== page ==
Yet we are living now through the first period when it has become not merely common but normal for unmarried women to have children, supported not by a man but by the welfare state. Those who never marry and those who divorce now outnumber those who stay married. The "honourable" and "holy estate" eulogised by the Book of Common Prayer remains a desideratum for almost everyone, but it is no longer an expectation for anyone. Whole communities have allowed marriage to fall into desuetude. Husbands and fathers are rare in a society raised by single mothers. Deprived of their role as protectors and providers, men become predators instead.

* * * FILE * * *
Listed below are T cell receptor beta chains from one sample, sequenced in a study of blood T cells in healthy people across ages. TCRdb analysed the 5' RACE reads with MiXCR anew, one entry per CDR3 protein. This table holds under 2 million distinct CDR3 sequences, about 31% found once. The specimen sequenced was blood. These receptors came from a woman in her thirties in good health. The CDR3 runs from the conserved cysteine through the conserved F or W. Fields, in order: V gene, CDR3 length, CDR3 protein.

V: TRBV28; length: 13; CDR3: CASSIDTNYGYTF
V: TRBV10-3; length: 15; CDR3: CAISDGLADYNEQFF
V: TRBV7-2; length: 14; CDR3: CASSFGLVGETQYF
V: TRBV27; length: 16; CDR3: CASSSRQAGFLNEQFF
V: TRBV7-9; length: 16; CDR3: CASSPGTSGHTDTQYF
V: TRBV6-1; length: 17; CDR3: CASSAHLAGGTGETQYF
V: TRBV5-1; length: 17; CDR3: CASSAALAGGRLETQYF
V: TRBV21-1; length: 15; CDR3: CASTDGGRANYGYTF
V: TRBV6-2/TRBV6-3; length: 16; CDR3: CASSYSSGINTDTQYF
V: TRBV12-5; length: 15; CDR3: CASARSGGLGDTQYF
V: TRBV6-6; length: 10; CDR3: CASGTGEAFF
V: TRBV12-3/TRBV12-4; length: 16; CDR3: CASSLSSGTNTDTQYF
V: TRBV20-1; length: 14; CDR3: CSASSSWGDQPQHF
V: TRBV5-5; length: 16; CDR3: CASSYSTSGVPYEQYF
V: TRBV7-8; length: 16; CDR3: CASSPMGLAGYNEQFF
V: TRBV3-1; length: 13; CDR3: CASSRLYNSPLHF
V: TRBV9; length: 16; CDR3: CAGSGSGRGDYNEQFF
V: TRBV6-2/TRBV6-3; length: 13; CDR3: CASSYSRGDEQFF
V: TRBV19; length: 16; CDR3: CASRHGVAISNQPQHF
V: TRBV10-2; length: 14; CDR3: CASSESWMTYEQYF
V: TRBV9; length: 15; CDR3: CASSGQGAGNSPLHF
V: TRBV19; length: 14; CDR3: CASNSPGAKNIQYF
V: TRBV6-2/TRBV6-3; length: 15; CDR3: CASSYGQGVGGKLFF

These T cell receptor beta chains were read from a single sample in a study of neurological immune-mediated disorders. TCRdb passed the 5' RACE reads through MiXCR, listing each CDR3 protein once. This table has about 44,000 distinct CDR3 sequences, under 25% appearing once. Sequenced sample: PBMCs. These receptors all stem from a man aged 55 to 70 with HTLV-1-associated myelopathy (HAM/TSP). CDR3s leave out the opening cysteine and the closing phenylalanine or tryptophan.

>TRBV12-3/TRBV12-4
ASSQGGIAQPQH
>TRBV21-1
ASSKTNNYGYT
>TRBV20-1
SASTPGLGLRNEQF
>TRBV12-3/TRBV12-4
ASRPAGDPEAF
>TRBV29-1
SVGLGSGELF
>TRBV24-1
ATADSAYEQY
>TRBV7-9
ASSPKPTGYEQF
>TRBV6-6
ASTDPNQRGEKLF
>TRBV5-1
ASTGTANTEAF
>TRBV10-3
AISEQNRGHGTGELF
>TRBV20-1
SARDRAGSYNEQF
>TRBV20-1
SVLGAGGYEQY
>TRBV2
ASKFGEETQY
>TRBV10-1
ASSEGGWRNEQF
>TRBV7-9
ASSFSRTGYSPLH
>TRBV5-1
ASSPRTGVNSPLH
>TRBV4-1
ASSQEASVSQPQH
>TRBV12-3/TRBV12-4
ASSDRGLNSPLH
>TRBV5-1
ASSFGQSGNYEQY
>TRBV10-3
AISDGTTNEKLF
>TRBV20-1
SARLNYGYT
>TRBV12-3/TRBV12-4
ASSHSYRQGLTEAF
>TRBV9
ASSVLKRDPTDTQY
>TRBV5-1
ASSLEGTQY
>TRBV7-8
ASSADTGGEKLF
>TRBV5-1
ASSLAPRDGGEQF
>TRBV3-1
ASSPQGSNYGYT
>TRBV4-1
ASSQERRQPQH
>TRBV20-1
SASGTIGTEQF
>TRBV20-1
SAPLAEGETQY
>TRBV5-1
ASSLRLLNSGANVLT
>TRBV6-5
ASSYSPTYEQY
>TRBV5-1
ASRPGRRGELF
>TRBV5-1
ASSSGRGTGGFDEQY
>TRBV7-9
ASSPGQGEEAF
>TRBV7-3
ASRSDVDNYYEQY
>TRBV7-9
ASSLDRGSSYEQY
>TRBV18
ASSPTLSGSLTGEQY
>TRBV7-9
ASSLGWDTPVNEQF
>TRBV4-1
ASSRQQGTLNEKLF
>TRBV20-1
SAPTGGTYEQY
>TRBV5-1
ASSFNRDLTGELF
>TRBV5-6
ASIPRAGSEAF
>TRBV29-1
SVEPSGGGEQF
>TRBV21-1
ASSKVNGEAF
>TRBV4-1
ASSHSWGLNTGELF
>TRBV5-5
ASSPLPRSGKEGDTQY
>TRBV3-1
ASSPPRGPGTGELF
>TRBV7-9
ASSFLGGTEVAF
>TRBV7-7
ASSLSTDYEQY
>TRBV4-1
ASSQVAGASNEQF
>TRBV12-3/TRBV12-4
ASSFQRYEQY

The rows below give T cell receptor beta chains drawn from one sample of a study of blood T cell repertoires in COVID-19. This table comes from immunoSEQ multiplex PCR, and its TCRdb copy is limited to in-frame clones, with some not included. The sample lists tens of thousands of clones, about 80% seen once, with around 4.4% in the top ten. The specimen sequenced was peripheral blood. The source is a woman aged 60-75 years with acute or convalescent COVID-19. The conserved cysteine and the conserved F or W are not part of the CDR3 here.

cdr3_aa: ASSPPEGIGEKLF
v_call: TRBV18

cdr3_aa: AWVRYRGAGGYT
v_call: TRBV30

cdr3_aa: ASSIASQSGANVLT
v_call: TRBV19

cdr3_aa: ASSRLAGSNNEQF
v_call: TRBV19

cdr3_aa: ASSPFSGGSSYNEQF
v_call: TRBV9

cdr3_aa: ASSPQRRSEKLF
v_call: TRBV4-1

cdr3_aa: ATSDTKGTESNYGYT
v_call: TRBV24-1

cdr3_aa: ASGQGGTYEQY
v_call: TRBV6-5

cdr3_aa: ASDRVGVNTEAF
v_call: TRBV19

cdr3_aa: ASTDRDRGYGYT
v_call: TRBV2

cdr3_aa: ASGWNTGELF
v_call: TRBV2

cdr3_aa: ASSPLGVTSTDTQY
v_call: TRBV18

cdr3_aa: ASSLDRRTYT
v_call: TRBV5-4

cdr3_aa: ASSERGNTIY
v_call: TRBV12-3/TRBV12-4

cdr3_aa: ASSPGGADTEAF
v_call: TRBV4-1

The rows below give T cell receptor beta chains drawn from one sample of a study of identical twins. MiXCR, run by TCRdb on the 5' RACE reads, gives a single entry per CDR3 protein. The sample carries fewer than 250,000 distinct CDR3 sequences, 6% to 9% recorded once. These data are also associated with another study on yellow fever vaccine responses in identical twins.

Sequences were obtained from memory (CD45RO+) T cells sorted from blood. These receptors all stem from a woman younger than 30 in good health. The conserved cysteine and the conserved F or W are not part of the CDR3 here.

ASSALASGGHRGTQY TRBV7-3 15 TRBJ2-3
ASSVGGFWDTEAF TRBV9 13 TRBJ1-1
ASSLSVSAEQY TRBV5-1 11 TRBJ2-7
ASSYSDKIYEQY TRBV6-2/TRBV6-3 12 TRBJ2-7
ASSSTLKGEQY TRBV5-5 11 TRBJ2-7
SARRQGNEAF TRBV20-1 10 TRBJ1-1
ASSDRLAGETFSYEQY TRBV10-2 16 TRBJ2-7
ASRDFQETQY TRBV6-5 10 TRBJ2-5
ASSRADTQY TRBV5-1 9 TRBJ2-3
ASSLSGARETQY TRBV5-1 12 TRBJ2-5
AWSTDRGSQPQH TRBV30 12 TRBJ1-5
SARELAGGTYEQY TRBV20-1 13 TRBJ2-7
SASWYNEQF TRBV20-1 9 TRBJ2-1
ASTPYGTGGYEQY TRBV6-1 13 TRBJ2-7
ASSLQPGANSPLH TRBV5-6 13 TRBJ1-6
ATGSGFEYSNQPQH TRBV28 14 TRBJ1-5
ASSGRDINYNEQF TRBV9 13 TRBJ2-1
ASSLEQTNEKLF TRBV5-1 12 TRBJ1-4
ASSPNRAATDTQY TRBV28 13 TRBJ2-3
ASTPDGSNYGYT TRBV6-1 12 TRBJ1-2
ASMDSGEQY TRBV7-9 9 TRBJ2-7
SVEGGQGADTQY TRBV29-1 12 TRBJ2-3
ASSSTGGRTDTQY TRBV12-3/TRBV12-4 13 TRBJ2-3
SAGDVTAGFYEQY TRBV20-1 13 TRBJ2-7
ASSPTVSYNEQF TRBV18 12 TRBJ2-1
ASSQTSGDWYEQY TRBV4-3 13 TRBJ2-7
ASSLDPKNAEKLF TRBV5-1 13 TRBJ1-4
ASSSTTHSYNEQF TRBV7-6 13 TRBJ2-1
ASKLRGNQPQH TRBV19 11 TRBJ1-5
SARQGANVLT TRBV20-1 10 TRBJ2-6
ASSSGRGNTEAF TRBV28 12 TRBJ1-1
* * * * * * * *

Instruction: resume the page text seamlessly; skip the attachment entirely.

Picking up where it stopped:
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jackie
April 2nd, 2012
8:04 PM
There is absolutley no reason why people who are homosexual should not be allowed a civil marriage. I am very much in favour of it being legalised. The catholic church along with any other christian denomination who do not agree with it should of course be allowed to exempt themselves from performing same sex marriage ceremonies but they have no right to impose their own particular prejudice on society as a whole.

Anonymous
April 1st, 2012
1:04 PM